A brief history of the tiger in India

An estimated 2,967 tigers live in India. But there are more tigers living in terrible conditions in roadside zoos in the US and bred as commodities for body parts in China’s tiger farms. 

Published: 18th July 2020 04:00 AM  |   Last Updated: 18th July 2020 07:51 AM   |  A+A-

Three Bengal tiger cubs, one white, one golden and one yellow, play in their cage. (Photo | AFP)

India’s fourth tiger census, conducted with camera traps in 26,838 locations over 1,21,337 square kilometres, has entered the Guinness Book of World Records for conducting “the largest camera trap wildlife survey”. An estimated 2,967 tigers live in India. But there are more tigers living in terrible conditions in roadside zoos in the US and bred as commodities for body parts in China’s tiger farms. 

Around 40,000 tigers were estimated in 1947. Hunting and habitat destruction decimated their population. The first-ever all-India tiger census conducted in 1972 revealed the existence of only 1,827 tigers. Mrs Indira Gandhi promulgated the Wildlife Protection Act in 1972 and 29 tiger reserves were created. Project Tiger took the population up to 3,500 in the 1990s, but the numbers suffered a setback thereafter, due to habitat destruction and large-scale poaching. Tigers were wiped out of Sariska, Rajasthan. Of the 2,967 tigers counted in 2018-19, over half are found in Madhya Pradesh and Karnataka.

Once upon a time, tigers roamed freely all over India. They appear on the seals of the Indus-Sarasvati civilisation, now a region of urbanisation and agriculture. Chennai’s original name was Puliyur, or tiger town. Tigers were found in Bombay in 1929. They lived along the Yamuna, near Delhi and Agra. The Royal Bengal tiger of the Sundarbans was a legend. The Arthashastra of Kautilya mentions the vyaala (tiger) vana, reserved for tigers and wildlife, protected by royal command. Ashoka eschewed the hunt. The tiger is associated with Shakti or Goddess Durga; Ayyappa of Sabarimala and the planet Rahu ride the tiger; Vaghdeo or Vaghoba of Maharashtra and Huliraya of Karnataka are tiger deities. Bon Bibi of Bengal, riding a tiger, is the guardian spirit of the Sundarbans. Indian tradition venerated and protected this beautiful animal.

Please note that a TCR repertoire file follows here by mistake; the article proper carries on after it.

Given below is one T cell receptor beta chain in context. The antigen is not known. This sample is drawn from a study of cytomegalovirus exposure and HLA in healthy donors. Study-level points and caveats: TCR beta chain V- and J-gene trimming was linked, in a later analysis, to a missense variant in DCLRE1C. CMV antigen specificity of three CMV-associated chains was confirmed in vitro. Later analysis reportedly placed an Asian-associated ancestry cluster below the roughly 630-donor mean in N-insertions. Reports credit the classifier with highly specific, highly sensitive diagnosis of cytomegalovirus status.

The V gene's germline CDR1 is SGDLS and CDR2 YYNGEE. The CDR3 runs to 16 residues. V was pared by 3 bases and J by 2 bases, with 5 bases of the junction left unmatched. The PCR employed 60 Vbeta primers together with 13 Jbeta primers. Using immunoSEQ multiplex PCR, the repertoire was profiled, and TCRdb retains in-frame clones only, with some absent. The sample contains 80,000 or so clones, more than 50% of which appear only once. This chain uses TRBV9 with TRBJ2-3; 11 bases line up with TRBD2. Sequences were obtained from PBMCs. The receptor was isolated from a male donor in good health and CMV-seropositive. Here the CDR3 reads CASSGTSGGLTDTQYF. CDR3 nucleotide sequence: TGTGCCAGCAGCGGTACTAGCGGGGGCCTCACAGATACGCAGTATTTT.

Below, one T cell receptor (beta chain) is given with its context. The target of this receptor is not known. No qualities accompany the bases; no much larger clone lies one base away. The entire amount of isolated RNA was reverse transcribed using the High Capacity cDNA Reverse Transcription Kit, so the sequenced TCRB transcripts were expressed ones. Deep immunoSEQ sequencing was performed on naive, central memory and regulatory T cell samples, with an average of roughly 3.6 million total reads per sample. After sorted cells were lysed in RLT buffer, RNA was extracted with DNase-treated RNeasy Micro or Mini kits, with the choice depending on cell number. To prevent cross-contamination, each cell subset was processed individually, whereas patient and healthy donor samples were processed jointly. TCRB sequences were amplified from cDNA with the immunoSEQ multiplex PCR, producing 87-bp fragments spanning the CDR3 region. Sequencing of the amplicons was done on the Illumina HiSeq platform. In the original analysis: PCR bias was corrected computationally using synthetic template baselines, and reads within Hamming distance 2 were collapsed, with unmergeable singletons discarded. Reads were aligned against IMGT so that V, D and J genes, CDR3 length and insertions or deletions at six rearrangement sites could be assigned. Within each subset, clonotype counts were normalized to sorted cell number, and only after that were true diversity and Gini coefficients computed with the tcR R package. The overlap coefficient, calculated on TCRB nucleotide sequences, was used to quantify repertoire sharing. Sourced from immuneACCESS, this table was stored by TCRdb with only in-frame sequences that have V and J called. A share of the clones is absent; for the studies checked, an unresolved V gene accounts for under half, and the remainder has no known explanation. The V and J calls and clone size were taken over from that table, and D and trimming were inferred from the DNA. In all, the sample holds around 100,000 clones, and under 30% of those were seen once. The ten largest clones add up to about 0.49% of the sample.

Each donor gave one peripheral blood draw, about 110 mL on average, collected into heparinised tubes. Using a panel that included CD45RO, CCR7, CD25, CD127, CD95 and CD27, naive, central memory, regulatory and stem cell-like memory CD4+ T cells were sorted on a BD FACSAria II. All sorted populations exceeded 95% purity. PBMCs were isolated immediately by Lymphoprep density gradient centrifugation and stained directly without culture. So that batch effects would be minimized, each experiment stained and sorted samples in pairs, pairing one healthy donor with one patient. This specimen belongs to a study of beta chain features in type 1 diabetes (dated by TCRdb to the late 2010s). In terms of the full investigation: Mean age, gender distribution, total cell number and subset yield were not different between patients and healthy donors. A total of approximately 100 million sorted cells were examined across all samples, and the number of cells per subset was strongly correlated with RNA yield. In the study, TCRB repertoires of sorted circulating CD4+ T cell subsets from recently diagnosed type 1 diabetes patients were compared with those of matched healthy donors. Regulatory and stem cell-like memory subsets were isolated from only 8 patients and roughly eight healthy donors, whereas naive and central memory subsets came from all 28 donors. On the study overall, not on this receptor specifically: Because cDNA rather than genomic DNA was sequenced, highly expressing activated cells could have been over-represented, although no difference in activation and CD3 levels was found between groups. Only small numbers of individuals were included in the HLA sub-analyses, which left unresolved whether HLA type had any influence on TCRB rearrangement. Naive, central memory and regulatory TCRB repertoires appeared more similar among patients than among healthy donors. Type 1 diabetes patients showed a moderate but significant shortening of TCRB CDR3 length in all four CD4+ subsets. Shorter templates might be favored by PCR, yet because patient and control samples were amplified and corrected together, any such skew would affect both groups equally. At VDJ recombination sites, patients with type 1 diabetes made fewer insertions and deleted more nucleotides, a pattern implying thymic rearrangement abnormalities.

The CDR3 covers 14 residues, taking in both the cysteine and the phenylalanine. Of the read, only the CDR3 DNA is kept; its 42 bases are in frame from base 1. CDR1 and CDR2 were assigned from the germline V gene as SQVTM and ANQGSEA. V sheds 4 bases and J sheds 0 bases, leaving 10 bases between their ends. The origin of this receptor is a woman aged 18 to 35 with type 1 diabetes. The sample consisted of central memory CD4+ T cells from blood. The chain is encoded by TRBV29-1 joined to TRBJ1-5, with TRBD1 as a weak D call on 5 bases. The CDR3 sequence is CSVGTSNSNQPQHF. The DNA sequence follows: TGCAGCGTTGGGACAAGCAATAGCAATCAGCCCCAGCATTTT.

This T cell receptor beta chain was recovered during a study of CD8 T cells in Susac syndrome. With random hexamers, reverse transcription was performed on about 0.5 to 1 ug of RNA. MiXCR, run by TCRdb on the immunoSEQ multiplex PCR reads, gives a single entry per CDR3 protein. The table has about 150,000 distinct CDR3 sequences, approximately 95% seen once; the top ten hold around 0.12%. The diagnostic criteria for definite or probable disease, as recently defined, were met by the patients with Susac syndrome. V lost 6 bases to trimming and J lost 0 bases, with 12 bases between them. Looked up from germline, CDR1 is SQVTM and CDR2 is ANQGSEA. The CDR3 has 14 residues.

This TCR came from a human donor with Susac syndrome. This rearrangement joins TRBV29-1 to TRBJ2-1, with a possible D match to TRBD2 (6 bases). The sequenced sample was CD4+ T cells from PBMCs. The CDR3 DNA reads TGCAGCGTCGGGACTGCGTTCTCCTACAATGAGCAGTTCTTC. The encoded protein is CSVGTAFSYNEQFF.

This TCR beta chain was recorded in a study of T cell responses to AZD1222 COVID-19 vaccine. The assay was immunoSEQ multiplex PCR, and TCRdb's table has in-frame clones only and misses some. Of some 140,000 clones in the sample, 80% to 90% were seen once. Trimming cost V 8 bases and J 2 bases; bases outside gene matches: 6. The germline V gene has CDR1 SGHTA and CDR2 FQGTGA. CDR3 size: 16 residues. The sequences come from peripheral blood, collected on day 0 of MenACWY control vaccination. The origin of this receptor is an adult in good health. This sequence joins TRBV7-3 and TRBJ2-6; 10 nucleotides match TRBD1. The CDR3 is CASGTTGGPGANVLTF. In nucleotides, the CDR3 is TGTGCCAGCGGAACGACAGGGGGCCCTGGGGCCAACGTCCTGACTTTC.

The tiger’s end began with the Mughals: one animal against an army. Akbar introduced trophy hunting on an elephant or the shikar. Jehangir killed 86 tigers and lions in his first 12 years as ruler. A Mughal meal included 36 to 40 meat dishes, including wildlife meats. Large-scale killing started with the British. After the Battle of Plassey in 1757, the British offered special rewards for any tiger killed. In 1770, a severe famine in eastern India resulted in the reversal of farmland to jungle: by eliminating wildlife, revenue land was increased. 

Hunting was standard recreation for the British officials. Every army man participated in the hunt, hiding on a tree, while the tiger was brought out of its hiding place by ‘beaters’ and killed with a rifle. District level administrations facilitated hunts, local maharajas and zamindars lent their elephants, while peasants were employed as beaters (on foot) and were often mauled or killed by tigers: their lives were cheap, expendable. The sahibs took photographs with their kill, posing with the dead animal, gun in hand and one leg on the carcass, although generally finding and even killing the animal was accomplished by the natives. Poisoning, tying live baits to lure them or shooting from elephants—practices that break every ethical canon—were necessary in the larger British project of ridding the countryside of ‘dangerous predators’.